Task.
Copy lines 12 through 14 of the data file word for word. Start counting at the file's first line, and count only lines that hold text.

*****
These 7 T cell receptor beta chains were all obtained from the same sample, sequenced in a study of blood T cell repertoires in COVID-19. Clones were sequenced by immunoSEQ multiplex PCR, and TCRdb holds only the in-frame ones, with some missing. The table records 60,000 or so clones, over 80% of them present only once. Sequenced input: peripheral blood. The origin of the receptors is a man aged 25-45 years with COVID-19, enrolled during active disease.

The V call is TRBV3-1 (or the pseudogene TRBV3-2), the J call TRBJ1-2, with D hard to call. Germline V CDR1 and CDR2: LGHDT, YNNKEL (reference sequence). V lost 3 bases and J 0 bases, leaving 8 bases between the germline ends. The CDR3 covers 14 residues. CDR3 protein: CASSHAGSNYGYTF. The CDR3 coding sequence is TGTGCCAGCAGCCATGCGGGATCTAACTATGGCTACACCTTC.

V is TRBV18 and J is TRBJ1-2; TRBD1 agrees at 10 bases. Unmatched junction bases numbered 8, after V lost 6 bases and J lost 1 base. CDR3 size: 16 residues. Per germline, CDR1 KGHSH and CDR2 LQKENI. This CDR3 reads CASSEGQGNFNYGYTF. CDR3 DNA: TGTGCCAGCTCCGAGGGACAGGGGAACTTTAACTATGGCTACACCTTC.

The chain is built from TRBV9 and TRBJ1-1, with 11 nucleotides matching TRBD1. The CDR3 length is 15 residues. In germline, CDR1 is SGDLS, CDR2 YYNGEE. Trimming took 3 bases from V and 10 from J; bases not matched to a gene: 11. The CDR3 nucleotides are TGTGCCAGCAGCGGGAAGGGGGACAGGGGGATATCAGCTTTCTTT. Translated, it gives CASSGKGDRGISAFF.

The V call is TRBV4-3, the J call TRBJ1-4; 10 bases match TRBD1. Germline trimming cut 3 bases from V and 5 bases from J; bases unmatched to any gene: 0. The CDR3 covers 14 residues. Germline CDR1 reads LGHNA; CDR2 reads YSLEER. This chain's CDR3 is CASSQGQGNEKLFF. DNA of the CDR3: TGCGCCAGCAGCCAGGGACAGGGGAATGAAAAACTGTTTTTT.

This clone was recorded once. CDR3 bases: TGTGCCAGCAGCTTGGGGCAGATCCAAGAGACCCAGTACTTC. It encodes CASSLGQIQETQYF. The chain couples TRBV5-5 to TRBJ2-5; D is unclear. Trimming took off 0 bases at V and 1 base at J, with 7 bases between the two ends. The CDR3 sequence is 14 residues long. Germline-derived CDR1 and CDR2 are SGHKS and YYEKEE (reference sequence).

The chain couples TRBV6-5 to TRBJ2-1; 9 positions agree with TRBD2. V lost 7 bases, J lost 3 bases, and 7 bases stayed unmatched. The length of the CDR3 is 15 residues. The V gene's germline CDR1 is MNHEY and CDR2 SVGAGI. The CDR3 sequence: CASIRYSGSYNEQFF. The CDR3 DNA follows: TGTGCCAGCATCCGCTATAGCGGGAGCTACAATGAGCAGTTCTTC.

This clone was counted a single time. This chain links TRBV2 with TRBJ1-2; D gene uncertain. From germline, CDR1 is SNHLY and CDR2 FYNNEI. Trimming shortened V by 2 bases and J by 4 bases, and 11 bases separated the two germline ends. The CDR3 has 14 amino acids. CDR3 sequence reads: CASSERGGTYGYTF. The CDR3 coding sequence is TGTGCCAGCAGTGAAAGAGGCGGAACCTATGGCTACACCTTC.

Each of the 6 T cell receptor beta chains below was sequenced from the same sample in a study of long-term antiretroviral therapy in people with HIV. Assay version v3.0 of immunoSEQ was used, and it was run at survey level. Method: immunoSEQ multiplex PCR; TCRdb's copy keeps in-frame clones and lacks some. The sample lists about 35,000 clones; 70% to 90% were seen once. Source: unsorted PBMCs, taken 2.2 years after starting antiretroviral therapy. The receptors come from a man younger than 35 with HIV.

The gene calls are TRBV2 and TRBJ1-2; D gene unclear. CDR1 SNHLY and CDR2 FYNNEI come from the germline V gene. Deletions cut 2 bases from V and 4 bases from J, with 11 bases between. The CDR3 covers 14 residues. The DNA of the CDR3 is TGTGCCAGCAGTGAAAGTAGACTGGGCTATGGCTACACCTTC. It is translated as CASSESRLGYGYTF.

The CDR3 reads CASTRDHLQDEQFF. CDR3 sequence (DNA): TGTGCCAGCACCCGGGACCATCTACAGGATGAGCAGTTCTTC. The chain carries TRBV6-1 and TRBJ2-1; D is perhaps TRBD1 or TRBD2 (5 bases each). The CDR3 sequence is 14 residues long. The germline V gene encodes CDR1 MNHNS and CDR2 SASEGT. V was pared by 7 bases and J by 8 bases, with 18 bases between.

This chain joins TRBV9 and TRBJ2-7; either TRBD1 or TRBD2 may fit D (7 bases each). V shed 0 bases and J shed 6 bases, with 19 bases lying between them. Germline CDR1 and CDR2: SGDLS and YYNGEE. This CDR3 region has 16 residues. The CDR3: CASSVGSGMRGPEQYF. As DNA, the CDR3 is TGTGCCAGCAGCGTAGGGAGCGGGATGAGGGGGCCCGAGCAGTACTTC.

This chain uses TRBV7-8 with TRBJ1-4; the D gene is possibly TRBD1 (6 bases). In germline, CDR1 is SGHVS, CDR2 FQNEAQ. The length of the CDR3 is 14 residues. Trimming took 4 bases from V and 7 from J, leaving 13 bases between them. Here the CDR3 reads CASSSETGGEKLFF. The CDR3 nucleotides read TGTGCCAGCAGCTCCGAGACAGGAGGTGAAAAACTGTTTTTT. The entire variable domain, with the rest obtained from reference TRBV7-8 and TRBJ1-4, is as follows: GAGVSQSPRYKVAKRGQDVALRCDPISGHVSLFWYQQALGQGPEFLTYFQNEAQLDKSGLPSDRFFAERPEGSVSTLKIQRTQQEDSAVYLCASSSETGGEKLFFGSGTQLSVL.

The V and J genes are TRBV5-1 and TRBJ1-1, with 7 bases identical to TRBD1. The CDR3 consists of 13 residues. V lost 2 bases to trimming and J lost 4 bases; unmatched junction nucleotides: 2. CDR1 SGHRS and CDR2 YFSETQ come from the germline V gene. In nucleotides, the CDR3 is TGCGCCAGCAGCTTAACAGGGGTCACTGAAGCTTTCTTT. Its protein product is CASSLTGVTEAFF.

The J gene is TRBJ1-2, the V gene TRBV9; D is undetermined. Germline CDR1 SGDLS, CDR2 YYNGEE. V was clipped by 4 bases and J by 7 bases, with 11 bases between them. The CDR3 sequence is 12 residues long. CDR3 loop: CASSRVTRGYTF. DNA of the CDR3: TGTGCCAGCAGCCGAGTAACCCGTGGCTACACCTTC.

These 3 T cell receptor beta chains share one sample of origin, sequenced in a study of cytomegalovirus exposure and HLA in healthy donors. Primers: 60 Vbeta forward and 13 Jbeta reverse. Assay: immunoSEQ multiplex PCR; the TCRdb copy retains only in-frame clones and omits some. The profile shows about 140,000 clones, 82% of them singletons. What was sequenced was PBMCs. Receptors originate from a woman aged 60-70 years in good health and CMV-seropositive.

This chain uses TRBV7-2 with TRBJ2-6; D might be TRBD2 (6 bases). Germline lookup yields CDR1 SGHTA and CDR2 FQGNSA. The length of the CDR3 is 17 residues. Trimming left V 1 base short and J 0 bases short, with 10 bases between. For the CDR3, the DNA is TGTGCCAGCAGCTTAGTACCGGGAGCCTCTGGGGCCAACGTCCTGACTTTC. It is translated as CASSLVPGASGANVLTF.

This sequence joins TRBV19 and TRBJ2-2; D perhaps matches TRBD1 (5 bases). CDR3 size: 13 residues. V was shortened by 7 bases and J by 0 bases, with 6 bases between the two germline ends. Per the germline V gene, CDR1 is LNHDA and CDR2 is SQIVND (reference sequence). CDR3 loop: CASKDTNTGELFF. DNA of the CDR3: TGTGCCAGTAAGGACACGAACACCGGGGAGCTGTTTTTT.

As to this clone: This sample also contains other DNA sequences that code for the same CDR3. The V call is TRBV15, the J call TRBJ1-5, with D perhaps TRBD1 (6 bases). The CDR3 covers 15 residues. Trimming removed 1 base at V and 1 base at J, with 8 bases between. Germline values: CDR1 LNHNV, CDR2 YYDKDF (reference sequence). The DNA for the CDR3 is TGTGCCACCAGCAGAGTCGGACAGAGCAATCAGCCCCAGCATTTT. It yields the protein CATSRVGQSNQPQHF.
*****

This chain joins TRBV9 and TRBJ2-7; either TRBD1 or TRBD2 may fit D (7 bases each). V shed 0 bases and J shed 6 bases, with 19 bases lying between them. Germline CDR1 and CDR2: SGDLS and YYNGEE. This CDR3 region has 16 residues. The CDR3: CASSVGSGMRGPEQYF. As DNA, the CDR3 is TGTGCCAGCAGCGTAGGGAGCGGGATGAGGGGGCCCGAGCAGTACTTC.

This chain uses TRBV7-8 with TRBJ1-4; the D gene is possibly TRBD1 (6 bases). In germline, CDR1 is SGHVS, CDR2 FQNEAQ. The length of the CDR3 is 14 residues. Trimming took 4 bases from V and 7 from J, leaving 13 bases between them. Here the CDR3 reads CASSSETGGEKLFF. The CDR3 nucleotides read TGTGCCAGCAGCTCCGAGACAGGAGGTGAAAAACTGTTTTTT. The entire variable domain, with the rest obtained from reference TRBV7-8 and TRBJ1-4, is as follows: GAGVSQSPRYKVAKRGQDVALRCDPISGHVSLFWYQQALGQGPEFLTYFQNEAQLDKSGLPSDRFFAERPEGSVSTLKIQRTQQEDSAVYLCASSSETGGEKLFFGSGTQLSVL.

The V and J genes are TRBV5-1 and TRBJ1-1, with 7 bases identical to TRBD1. The CDR3 consists of 13 residues. V lost 2 bases to trimming and J lost 4 bases; unmatched junction nucleotides: 2. CDR1 SGHRS and CDR2 YFSETQ come from the germline V gene. In nucleotides, the CDR3 is TGCGCCAGCAGCTTAACAGGGGTCACTGAAGCTTTCTTT. Its protein product is CASSLTGVTEAFF.